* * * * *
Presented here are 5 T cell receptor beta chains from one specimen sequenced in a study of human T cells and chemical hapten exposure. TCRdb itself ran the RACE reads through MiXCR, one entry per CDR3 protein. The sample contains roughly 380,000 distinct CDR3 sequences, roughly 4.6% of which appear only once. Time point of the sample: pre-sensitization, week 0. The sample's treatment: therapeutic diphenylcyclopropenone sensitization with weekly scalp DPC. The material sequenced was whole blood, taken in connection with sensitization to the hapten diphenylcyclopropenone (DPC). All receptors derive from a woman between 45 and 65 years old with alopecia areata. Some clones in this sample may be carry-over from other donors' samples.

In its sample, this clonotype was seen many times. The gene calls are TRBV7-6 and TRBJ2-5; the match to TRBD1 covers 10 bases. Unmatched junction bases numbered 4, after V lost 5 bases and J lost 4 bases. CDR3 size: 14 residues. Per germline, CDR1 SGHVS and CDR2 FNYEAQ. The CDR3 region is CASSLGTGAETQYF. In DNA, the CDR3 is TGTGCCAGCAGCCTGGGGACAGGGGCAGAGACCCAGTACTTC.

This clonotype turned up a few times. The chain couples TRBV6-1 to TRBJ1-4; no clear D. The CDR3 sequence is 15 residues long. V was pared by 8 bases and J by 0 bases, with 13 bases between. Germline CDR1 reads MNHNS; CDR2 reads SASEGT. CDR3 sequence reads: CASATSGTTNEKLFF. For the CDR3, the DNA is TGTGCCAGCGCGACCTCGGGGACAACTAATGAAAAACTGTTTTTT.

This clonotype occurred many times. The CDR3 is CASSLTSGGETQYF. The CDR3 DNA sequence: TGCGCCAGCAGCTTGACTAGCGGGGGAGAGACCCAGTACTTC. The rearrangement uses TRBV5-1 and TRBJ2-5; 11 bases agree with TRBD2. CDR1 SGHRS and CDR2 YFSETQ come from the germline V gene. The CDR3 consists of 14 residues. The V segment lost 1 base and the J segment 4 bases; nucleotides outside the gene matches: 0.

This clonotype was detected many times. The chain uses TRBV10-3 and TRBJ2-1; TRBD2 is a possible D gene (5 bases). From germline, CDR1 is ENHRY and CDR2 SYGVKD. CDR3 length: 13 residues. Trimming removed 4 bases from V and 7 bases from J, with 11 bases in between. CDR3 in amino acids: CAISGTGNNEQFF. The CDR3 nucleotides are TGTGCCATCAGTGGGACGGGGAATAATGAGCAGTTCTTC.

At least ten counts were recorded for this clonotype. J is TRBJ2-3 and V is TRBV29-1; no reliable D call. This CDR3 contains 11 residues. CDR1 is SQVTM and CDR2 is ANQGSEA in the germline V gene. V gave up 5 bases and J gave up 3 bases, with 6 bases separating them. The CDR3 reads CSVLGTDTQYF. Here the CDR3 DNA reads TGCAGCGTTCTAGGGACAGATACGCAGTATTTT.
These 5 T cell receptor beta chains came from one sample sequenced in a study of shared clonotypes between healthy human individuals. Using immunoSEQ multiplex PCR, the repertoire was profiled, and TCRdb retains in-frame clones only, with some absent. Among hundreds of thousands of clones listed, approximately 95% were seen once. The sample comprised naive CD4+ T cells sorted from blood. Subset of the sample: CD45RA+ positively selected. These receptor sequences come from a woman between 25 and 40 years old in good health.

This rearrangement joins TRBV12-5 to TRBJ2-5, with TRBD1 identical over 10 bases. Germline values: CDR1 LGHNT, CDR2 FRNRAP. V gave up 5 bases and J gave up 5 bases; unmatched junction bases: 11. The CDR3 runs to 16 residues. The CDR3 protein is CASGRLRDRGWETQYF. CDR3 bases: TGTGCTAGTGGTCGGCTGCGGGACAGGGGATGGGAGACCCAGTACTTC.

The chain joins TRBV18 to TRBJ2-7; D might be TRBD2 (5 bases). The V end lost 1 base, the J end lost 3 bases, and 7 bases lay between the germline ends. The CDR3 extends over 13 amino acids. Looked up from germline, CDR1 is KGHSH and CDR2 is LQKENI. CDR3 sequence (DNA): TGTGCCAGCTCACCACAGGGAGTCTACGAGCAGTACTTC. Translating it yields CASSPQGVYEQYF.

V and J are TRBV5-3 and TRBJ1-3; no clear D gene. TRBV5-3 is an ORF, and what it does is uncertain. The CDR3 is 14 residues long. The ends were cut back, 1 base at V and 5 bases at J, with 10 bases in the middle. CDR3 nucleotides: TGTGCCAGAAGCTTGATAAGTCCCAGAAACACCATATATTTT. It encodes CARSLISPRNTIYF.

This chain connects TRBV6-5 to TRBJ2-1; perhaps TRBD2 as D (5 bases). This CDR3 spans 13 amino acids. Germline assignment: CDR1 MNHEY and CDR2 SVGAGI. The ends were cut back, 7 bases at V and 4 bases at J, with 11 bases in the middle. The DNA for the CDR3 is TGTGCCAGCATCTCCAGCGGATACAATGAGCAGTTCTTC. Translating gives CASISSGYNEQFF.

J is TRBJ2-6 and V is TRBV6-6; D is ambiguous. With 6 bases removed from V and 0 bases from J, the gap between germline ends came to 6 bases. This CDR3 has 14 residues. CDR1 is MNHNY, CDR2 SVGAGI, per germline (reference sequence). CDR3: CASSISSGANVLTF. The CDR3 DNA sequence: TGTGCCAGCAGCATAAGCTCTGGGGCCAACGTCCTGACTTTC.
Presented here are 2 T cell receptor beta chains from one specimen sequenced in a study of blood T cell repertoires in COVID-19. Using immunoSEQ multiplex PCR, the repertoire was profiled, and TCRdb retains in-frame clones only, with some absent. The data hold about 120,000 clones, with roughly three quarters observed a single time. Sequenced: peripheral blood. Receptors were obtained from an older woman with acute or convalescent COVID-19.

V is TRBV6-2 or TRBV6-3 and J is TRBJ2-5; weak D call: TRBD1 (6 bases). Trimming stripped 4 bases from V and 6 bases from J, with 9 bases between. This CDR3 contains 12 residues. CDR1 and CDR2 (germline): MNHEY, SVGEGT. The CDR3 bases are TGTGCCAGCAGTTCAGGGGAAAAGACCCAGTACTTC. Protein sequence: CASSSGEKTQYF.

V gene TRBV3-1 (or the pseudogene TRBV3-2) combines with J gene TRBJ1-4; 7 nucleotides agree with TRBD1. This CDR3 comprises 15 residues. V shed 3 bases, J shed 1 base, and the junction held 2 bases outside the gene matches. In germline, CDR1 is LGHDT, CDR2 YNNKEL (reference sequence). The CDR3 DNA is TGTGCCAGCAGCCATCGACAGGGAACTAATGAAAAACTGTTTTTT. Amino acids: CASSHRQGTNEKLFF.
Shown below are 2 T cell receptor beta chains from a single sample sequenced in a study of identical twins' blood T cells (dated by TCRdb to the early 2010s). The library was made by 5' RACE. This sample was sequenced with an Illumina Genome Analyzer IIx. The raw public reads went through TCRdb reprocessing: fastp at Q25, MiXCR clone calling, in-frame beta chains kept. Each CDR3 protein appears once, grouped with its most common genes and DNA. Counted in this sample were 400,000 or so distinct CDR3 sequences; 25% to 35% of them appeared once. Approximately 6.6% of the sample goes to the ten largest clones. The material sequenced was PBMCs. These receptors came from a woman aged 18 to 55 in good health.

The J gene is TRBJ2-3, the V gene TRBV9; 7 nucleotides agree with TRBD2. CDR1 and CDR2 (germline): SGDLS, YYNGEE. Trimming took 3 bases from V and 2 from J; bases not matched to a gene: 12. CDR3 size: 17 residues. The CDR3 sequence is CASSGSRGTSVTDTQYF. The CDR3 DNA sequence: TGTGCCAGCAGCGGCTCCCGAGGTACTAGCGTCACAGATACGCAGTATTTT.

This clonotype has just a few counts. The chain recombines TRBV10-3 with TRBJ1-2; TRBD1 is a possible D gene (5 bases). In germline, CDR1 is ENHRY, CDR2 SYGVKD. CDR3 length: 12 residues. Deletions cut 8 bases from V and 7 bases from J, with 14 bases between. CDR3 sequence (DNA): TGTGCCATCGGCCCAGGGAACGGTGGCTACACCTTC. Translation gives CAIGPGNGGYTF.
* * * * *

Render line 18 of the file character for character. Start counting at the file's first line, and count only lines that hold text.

This clonotype has just a few counts. The chain recombines TRBV10-3 with TRBJ1-2; TRBD1 is a possible D gene (5 bases). In germline, CDR1 is ENHRY, CDR2 SYGVKD. CDR3 length: 12 residues. Deletions cut 8 bases from V and 7 bases from J, with 14 bases between. CDR3 sequence (DNA): TGTGCCATCGGCCCAGGGAACGGTGGCTACACCTTC. Translation gives CAIGPGNGGYTF.